The most reliable information I have had, concerning these moths of which I know least, comes from Professor Rowley. He is the only lepidopterist of four to whom I applied, who could tell me any of the things I am interested in knowing. He writes in substance: "The Bride and Sweetheart are common northern species, as are most of the other members of the group. The Amatrix, with its red wings, is called the Sweetheart because amor means love, and red is love's own colour. The caterpillar feeds on willow. The Catocala of the yellow "after-wings" is commonly called the Bride, because Neogama, its scientific name, means recently wedded. Its caterpillar feeds on walnut leaves.

"If you will examine the under side of the body of a Catocala moth you will find near the junction of the thorax and abdomen on either side, large open organs reminding one of the ears of a grasshopper, which are on the sides of the first abdominal segment. Examine the bodies of Sphinges and other moths for these same openings. They appear to be ears. Catocala moths feed on juices, and live most of the summer season. Numbers of them have been found sipping sap at a tree freshly cut and you know we take them at night with bait.

"New Orleans sugar and cider or sugar and stale beer are the usual baits. This 'concoction'is put on the bodies of trees with a brush, between eight and ten o'clock at night. During good Catocala years, great numbers of these moths may be taken as they feed at the sweet syrup. So it is proved that their food is sap, honeydew, and other sugary liquids. Mr. George Dodge assures me that he has taken Catocala abbreviatella at milk-weed blooms about eight o'clock of early July evenings. Other species also feed on flowers."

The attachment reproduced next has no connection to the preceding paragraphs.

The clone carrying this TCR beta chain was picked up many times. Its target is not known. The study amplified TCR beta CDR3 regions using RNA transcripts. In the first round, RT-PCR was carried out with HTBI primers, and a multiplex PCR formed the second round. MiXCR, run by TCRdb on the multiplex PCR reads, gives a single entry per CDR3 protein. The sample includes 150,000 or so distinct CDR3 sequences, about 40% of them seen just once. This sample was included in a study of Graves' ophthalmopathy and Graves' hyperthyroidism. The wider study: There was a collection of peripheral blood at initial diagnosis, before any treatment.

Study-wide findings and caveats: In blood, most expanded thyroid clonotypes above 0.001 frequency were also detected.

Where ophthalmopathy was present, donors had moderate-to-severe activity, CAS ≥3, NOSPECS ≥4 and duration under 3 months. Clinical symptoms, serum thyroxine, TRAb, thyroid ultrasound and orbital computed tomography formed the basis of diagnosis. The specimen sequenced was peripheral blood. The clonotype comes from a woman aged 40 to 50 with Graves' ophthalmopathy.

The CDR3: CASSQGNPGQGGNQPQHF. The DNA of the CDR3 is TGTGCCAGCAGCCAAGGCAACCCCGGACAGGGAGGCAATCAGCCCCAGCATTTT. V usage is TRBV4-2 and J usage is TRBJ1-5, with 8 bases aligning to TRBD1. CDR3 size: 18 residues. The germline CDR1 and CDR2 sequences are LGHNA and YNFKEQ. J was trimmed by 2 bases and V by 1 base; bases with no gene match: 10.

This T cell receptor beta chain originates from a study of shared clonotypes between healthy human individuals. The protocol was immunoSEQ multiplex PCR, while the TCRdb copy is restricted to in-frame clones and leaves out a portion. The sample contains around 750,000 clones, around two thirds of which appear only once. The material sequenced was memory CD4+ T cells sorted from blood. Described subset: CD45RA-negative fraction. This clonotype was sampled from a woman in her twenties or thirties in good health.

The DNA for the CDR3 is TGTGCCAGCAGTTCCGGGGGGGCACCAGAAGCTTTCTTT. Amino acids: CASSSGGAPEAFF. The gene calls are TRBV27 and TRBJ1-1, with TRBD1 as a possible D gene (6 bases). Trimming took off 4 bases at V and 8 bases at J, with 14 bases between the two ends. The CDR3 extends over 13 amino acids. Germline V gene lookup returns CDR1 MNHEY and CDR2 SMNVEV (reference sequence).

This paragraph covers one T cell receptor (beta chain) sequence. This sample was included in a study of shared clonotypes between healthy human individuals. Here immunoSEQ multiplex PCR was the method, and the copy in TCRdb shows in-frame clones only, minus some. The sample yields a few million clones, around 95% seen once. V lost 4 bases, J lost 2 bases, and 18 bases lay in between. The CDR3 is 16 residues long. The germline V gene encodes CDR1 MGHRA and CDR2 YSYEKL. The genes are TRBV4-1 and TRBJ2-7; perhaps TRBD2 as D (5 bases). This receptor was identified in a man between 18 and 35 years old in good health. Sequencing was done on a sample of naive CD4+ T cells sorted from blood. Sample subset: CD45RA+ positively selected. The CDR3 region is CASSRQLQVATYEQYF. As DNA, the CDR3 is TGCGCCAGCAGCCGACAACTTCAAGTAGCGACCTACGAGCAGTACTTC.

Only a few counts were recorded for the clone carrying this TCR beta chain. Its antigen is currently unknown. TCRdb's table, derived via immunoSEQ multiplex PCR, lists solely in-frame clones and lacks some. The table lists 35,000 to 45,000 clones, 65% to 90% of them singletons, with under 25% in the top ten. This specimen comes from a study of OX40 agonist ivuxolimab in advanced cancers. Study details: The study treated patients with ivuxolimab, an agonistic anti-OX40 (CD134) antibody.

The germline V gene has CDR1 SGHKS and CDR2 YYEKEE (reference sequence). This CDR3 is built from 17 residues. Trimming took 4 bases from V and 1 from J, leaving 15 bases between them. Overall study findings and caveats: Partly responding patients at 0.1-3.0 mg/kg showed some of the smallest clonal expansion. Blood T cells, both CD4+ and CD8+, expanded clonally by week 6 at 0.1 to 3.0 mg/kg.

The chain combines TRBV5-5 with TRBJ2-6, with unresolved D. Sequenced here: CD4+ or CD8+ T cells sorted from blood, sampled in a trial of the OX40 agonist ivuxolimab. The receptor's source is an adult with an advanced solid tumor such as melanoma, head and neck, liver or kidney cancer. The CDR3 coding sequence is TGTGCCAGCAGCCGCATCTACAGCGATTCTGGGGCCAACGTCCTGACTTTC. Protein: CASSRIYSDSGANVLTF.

You will observe that in his remarks about the "open organs on the side of the abdominal segment," Professor Rowley may have settled the 'ear' question. I am going to keep sharp watch for these organs, hereafter. I am led to wonder if one could close them in some way and detect any difference in the moth's sense of hearing after having done so.

All of us are enthusiasts about these moths with their modest fore-wings and the gaudy brilliance of the wonderful 'after-wings,' that are so bright as to give common name to the species. We are studying them constantly and hope soon to learn all we care to know of any moths, for our experience with them is quite limited when compared with other visitors from the swamp. But think of the poetry of adding to the long list of birds, animals and insects that temporarily reside with us, a Sweetheart and a Bride!

Gene Stratton-Porter